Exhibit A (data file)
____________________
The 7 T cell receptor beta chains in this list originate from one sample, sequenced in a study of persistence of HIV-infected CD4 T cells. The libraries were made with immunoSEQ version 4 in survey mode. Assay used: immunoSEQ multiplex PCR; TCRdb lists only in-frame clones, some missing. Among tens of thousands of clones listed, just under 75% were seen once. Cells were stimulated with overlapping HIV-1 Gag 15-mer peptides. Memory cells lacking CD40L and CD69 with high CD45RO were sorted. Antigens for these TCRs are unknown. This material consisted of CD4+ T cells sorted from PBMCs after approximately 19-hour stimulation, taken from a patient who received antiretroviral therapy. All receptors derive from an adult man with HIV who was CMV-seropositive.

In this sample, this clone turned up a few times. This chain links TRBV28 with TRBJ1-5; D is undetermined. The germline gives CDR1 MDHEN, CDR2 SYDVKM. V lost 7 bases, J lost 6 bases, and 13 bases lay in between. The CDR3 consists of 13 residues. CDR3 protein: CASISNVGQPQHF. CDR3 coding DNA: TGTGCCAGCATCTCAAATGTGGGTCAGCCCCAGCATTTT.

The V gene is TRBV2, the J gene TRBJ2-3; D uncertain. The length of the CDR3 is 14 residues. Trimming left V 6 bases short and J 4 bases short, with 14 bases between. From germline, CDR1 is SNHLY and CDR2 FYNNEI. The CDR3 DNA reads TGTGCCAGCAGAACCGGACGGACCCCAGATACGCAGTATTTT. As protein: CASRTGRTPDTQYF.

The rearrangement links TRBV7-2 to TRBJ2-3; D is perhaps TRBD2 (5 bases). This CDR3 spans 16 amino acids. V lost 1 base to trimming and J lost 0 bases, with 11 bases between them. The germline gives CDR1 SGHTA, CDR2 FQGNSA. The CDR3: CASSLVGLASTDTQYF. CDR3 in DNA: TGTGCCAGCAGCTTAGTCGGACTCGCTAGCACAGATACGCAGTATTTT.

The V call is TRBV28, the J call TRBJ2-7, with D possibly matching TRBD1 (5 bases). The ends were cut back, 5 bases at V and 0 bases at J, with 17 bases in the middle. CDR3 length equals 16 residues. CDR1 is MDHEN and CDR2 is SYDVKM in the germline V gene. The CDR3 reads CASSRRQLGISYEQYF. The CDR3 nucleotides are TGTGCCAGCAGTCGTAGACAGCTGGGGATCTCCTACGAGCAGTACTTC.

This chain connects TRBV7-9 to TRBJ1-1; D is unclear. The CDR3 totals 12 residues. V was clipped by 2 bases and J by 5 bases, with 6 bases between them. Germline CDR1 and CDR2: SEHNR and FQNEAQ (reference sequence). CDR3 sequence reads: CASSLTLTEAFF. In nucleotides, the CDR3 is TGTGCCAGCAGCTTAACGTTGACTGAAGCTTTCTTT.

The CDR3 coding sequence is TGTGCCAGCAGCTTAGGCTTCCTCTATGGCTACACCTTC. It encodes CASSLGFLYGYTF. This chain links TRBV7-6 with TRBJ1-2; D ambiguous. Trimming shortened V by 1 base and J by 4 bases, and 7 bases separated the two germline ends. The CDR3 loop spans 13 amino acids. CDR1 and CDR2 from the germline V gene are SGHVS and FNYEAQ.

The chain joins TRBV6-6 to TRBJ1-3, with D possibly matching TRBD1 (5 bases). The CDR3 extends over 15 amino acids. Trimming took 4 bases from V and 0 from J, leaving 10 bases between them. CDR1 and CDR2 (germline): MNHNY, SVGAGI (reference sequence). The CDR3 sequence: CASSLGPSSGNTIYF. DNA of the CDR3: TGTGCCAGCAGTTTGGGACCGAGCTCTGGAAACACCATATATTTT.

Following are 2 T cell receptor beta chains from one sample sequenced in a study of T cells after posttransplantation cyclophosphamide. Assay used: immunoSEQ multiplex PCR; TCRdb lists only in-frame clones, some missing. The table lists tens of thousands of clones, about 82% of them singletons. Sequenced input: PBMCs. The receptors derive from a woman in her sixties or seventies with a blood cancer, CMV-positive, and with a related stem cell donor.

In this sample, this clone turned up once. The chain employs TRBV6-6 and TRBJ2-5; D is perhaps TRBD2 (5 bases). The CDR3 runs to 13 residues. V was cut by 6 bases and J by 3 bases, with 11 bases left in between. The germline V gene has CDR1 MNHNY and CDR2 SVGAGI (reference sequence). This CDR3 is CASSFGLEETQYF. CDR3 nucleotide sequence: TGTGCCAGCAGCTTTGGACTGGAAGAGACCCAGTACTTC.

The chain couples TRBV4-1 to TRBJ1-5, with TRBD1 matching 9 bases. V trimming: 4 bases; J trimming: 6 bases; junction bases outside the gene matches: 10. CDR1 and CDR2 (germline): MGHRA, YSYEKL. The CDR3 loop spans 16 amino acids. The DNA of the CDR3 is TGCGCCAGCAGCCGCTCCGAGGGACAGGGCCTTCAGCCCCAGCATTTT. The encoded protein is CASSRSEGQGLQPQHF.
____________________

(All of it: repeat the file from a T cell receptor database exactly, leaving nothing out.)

The 7 T cell receptor beta chains in this list originate from one sample, sequenced in a study of persistence of HIV-infected CD4 T cells. The libraries were made with immunoSEQ version 4 in survey mode. Assay used: immunoSEQ multiplex PCR; TCRdb lists only in-frame clones, some missing. Among tens of thousands of clones listed, just under 75% were seen once. Cells were stimulated with overlapping HIV-1 Gag 15-mer peptides. Memory cells lacking CD40L and CD69 with high CD45RO were sorted. Antigens for these TCRs are unknown. This material consisted of CD4+ T cells sorted from PBMCs after approximately 19-hour stimulation, taken from a patient who received antiretroviral therapy. All receptors derive from an adult man with HIV who was CMV-seropositive.

In this sample, this clone turned up a few times. This chain links TRBV28 with TRBJ1-5; D is undetermined. The germline gives CDR1 MDHEN, CDR2 SYDVKM. V lost 7 bases, J lost 6 bases, and 13 bases lay in between. The CDR3 consists of 13 residues. CDR3 protein: CASISNVGQPQHF. CDR3 coding DNA: TGTGCCAGCATCTCAAATGTGGGTCAGCCCCAGCATTTT.

The V gene is TRBV2, the J gene TRBJ2-3; D uncertain. The length of the CDR3 is 14 residues. Trimming left V 6 bases short and J 4 bases short, with 14 bases between. From germline, CDR1 is SNHLY and CDR2 FYNNEI. The CDR3 DNA reads TGTGCCAGCAGAACCGGACGGACCCCAGATACGCAGTATTTT. As protein: CASRTGRTPDTQYF.

The rearrangement links TRBV7-2 to TRBJ2-3; D is perhaps TRBD2 (5 bases). This CDR3 spans 16 amino acids. V lost 1 base to trimming and J lost 0 bases, with 11 bases between them. The germline gives CDR1 SGHTA, CDR2 FQGNSA. The CDR3: CASSLVGLASTDTQYF. CDR3 in DNA: TGTGCCAGCAGCTTAGTCGGACTCGCTAGCACAGATACGCAGTATTTT.

The V call is TRBV28, the J call TRBJ2-7, with D possibly matching TRBD1 (5 bases). The ends were cut back, 5 bases at V and 0 bases at J, with 17 bases in the middle. CDR3 length equals 16 residues. CDR1 is MDHEN and CDR2 is SYDVKM in the germline V gene. The CDR3 reads CASSRRQLGISYEQYF. The CDR3 nucleotides are TGTGCCAGCAGTCGTAGACAGCTGGGGATCTCCTACGAGCAGTACTTC.

This chain connects TRBV7-9 to TRBJ1-1; D is unclear. The CDR3 totals 12 residues. V was clipped by 2 bases and J by 5 bases, with 6 bases between them. Germline CDR1 and CDR2: SEHNR and FQNEAQ (reference sequence). CDR3 sequence reads: CASSLTLTEAFF. In nucleotides, the CDR3 is TGTGCCAGCAGCTTAACGTTGACTGAAGCTTTCTTT.

The CDR3 coding sequence is TGTGCCAGCAGCTTAGGCTTCCTCTATGGCTACACCTTC. It encodes CASSLGFLYGYTF. This chain links TRBV7-6 with TRBJ1-2; D ambiguous. Trimming shortened V by 1 base and J by 4 bases, and 7 bases separated the two germline ends. The CDR3 loop spans 13 amino acids. CDR1 and CDR2 from the germline V gene are SGHVS and FNYEAQ.

The chain joins TRBV6-6 to TRBJ1-3, with D possibly matching TRBD1 (5 bases). The CDR3 extends over 15 amino acids. Trimming took 4 bases from V and 0 from J, leaving 10 bases between them. CDR1 and CDR2 (germline): MNHNY, SVGAGI (reference sequence). The CDR3 sequence: CASSLGPSSGNTIYF. DNA of the CDR3: TGTGCCAGCAGTTTGGGACCGAGCTCTGGAAACACCATATATTTT.

Following are 2 T cell receptor beta chains from one sample sequenced in a study of T cells after posttransplantation cyclophosphamide. Assay used: immunoSEQ multiplex PCR; TCRdb lists only in-frame clones, some missing. The table lists tens of thousands of clones, about 82% of them singletons. Sequenced input: PBMCs. The receptors derive from a woman in her sixties or seventies with a blood cancer, CMV-positive, and with a related stem cell donor.

In this sample, this clone turned up once. The chain employs TRBV6-6 and TRBJ2-5; D is perhaps TRBD2 (5 bases). The CDR3 runs to 13 residues. V was cut by 6 bases and J by 3 bases, with 11 bases left in between. The germline V gene has CDR1 MNHNY and CDR2 SVGAGI (reference sequence). This CDR3 is CASSFGLEETQYF. CDR3 nucleotide sequence: TGTGCCAGCAGCTTTGGACTGGAAGAGACCCAGTACTTC.

The chain couples TRBV4-1 to TRBJ1-5, with TRBD1 matching 9 bases. V trimming: 4 bases; J trimming: 6 bases; junction bases outside the gene matches: 10. CDR1 and CDR2 (germline): MGHRA, YSYEKL. The CDR3 loop spans 16 amino acids. The DNA of the CDR3 is TGCGCCAGCAGCCGCTCCGAGGGACAGGGCCTTCAGCCCCAGCATTTT. The encoded protein is CASSRSEGQGLQPQHF.